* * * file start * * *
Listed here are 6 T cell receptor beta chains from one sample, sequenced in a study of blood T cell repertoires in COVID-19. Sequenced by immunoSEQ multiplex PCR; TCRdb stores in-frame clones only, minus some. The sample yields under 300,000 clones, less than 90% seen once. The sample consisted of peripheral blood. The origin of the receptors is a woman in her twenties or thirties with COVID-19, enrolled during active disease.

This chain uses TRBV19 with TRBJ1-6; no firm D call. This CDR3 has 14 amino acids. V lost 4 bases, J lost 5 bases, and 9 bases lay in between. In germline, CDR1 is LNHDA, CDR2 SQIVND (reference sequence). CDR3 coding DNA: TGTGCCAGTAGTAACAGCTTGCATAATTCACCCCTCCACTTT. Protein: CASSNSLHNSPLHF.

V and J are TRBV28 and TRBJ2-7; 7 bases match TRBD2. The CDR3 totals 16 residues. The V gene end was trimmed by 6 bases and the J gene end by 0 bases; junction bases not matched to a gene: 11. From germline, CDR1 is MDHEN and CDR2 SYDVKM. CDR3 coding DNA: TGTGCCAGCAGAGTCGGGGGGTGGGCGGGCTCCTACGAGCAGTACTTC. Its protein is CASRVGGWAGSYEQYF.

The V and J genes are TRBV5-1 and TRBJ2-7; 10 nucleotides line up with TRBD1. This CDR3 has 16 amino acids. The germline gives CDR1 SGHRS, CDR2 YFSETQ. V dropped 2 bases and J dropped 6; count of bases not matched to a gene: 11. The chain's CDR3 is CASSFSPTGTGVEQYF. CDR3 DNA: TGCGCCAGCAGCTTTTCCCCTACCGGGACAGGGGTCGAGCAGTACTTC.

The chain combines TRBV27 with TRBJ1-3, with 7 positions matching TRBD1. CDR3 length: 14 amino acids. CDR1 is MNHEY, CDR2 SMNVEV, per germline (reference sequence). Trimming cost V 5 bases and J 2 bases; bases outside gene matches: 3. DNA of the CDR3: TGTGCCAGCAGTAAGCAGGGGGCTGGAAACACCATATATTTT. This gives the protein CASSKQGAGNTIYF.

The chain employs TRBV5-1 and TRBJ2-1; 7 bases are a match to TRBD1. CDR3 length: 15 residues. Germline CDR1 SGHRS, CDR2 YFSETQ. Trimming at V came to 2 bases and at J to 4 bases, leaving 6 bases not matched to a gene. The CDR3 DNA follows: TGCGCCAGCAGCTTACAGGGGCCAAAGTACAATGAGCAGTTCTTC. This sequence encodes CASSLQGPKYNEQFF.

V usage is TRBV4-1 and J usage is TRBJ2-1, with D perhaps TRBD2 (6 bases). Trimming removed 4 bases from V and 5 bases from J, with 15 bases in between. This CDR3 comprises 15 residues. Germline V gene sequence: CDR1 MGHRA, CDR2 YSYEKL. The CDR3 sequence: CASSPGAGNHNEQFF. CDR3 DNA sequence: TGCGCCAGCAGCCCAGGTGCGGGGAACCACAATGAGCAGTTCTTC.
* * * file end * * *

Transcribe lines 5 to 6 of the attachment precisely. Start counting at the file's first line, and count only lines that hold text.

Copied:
The chain combines TRBV27 with TRBJ1-3, with 7 positions matching TRBD1. CDR3 length: 14 amino acids. CDR1 is MNHEY, CDR2 SMNVEV, per germline (reference sequence). Trimming cost V 5 bases and J 2 bases; bases outside gene matches: 3. DNA of the CDR3: TGTGCCAGCAGTAAGCAGGGGGCTGGAAACACCATATATTTT. This gives the protein CASSKQGAGNTIYF.

The chain employs TRBV5-1 and TRBJ2-1; 7 bases are a match to TRBD1. CDR3 length: 15 residues. Germline CDR1 SGHRS, CDR2 YFSETQ. Trimming at V came to 2 bases and at J to 4 bases, leaving 6 bases not matched to a gene. The CDR3 DNA follows: TGCGCCAGCAGCTTACAGGGGCCAAAGTACAATGAGCAGTTCTTC. This sequence encodes CASSLQGPKYNEQFF.